Update: Nintendo has confirmed that it has halted shipments to Russia.
In a statement to Eurogamer (opens in new tab), the company said that it had “decided to suspend shipping all Nintendo products to Russia for the foreseeable future. This is due to considerable volatility surrounding the logisitics of shipping and distributing physical goods.”
The statement also confirmed that the Nintendo eShop in Russia is in maintenance mode “following the suspension of transactions in Russian rubles by the payment provider.” That’s likely linked to Visa and Mastercard’s decision to block foreign transactions in the country earlier this month.
While Nintendo doesn’t directly address the conflict in Ukraine, it has taken a number of related steps in recent days. As well as halting payments and shipping, the company also announced yesterday that it was indefinitely delaying the release of the Advance Wars 1+2 remakes “in light of recent world events.”
Original story: The Nintendo eShop has been temporarily suspended in Russia.
Over the past weekend, users online began to note that Russia’s version of the Nintendo eShop on the Nintendo Switch had stopped accepting payments. A few hours later, Nintendo’s official Russian website (opens in new tab) confirmed that the eShop had been “temporarily put into maintenance mode” due to the suspension of payments.
Ultimately, it’s a little unclear why the suspension of payments has occurred. Nintendo hasn’t commented whatsoever on the suspension of payments from Russian customers, nor has it outlined how long the suspension, or the maintenance mode on the official website, will be going on for.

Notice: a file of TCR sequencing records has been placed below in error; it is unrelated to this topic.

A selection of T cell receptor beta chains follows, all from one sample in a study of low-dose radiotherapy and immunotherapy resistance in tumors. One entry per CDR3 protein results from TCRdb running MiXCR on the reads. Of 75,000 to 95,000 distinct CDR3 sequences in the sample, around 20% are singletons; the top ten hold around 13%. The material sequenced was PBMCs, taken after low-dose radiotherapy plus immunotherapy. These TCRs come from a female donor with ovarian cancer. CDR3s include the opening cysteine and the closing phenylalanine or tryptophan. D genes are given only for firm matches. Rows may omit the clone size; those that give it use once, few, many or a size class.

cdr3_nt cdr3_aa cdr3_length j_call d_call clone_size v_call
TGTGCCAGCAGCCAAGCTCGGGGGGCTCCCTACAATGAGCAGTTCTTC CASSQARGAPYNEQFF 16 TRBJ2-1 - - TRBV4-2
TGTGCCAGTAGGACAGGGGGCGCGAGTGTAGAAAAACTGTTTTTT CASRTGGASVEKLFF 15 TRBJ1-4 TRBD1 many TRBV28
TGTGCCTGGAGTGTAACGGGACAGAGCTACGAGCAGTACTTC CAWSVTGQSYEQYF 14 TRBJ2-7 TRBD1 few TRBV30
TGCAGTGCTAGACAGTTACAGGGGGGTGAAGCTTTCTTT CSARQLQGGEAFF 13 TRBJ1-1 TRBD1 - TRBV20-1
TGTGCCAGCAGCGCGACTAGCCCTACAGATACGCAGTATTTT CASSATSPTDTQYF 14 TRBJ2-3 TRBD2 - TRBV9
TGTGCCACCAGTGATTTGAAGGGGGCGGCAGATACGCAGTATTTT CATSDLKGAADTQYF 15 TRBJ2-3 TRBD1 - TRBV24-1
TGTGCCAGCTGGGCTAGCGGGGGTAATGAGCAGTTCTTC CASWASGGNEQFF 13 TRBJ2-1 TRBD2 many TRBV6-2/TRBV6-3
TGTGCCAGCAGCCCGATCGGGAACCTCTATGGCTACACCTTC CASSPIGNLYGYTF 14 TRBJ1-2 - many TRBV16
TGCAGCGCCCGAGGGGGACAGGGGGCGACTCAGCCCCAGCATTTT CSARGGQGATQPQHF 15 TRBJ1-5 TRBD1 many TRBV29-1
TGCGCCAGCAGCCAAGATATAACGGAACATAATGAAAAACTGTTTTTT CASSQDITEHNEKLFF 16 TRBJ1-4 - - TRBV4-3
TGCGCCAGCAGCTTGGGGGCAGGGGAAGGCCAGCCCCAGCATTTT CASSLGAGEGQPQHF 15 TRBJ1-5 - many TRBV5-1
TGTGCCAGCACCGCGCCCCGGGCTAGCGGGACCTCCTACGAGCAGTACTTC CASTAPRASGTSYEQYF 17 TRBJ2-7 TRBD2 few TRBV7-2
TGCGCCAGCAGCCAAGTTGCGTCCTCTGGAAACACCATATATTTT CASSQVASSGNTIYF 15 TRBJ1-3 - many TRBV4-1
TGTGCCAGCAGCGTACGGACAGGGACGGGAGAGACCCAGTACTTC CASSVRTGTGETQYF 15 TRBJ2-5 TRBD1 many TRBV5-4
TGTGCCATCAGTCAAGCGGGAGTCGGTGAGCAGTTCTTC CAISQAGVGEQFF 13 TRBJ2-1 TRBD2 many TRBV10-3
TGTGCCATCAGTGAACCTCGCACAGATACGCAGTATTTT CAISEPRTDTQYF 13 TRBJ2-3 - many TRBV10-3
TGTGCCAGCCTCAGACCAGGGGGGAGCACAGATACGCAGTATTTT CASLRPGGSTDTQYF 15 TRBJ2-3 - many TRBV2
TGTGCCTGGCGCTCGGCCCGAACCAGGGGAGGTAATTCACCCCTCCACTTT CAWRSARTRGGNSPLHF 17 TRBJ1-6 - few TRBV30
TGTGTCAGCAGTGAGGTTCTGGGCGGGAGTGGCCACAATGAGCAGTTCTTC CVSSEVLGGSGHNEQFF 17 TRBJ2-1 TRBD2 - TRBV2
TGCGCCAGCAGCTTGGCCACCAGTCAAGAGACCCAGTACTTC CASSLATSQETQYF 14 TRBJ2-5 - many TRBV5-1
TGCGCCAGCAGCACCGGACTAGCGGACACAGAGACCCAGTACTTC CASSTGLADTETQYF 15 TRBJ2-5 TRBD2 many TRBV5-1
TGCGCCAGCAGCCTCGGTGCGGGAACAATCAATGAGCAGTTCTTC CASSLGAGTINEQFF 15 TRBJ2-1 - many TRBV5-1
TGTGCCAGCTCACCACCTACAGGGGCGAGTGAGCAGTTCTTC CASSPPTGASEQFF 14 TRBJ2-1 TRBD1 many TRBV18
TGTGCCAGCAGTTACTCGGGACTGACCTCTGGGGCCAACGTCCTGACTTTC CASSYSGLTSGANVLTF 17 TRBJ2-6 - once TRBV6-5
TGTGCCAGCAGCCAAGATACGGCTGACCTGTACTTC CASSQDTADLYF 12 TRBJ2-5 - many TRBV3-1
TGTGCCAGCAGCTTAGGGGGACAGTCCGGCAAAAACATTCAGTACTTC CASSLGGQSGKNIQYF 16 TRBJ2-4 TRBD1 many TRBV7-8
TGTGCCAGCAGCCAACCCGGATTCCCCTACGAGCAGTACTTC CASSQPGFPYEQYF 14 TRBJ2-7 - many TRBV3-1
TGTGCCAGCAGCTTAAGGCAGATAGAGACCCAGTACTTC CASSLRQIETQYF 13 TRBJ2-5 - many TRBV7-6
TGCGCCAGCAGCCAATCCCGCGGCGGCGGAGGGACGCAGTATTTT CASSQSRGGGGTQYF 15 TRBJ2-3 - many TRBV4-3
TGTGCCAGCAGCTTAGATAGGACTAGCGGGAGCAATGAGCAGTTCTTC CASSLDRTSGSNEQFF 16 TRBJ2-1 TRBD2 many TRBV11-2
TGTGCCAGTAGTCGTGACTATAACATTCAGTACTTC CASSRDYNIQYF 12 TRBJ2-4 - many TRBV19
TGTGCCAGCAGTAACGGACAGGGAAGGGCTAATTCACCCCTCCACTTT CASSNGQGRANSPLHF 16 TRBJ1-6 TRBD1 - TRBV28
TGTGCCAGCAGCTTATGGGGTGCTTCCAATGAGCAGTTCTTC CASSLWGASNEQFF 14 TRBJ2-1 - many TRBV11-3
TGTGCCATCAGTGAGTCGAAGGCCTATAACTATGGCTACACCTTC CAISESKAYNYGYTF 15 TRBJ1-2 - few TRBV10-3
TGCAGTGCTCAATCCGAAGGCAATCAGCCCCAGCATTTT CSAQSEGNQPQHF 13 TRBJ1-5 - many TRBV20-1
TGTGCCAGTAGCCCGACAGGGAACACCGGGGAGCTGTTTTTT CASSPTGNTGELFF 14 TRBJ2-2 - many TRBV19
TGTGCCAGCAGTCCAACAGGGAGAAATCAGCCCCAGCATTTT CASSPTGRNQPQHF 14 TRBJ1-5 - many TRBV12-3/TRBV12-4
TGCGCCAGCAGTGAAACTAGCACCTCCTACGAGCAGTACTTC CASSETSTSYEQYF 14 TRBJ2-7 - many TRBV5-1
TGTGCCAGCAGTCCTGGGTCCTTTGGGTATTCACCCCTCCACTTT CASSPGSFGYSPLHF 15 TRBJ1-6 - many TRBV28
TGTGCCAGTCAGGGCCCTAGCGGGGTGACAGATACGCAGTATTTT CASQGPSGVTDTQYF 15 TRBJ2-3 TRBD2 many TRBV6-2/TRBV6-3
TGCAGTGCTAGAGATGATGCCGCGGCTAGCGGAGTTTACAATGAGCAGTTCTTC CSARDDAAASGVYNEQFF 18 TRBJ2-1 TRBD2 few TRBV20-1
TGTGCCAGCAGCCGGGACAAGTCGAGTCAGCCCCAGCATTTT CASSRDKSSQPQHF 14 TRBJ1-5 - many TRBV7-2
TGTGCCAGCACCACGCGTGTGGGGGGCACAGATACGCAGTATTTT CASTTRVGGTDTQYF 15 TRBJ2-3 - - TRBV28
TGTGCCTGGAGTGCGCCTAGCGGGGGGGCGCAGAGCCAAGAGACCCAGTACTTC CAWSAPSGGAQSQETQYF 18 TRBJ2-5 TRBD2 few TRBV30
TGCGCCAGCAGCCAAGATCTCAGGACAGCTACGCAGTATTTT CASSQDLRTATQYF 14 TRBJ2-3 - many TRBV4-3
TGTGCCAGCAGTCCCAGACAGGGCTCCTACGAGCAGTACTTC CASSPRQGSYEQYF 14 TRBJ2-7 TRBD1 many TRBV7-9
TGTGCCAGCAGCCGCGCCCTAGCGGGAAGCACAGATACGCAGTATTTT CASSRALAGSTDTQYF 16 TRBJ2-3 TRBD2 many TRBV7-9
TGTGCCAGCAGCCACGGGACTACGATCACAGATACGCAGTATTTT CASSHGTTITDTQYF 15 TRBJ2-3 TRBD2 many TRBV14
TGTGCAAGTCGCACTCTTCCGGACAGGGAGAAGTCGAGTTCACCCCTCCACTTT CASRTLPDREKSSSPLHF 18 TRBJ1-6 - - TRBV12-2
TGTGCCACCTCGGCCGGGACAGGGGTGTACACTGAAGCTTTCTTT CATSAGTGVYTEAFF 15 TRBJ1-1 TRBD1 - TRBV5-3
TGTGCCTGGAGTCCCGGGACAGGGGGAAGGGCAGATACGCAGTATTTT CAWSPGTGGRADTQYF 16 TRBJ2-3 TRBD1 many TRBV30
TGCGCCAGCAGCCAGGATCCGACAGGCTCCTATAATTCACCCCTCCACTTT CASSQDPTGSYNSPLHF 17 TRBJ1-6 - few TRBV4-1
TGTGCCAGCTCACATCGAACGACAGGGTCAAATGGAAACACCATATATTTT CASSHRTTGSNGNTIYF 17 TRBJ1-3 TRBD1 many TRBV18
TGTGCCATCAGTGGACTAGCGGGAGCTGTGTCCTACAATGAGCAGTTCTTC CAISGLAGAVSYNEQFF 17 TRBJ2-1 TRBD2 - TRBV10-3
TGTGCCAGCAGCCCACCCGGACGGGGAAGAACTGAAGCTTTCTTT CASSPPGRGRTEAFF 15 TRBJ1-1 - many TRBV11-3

If this is a suspension of the Russian eShop due to Russia’s ongoing invasion of Ukraine, Nintendo is far from the first gaming company to shut down accounts in the region. Earlier this month, Polish studio CD Projekt announced that it would be temporarily shuttering the GOG storefront for both Russian and Belarusian customers, as well as disabling purchases for CD Projekt Red-developed games like Cyberpunk 2077 and The Witcher 3 in both regions. Other major publishers, including Microsoft, EA, Epic Games, and Activision Blizzard, have also suspended services in Russia.
Elsewhere, Sony appears to have quietly delisted Gran Turismo 7 from purchase in Russia. Late last week, when GT 7 was due to launch around the world on March 4, it was noted that the Russian page for the game had quietly removed its release date, simply saying that a release for the racing game was “pending.” Just like Nintendo, Sony never formally announced a suspension of sales in Russia, so it’s unclear whether this is the start of a new trend for the company, or just a temporary measure.
If you want to help the people of Ukraine, consider donating to The Ukrainian Red Cross (opens in new tab), which is providing vital aid on the ground; Doctors Without Borders (opens in new tab), which is working with local volunteers and healthcare professionals; and The Kyiv Independent (opens in new tab), a Ukraine-based English-language newspaper which is keeping the world informed on what’s happening on the ground.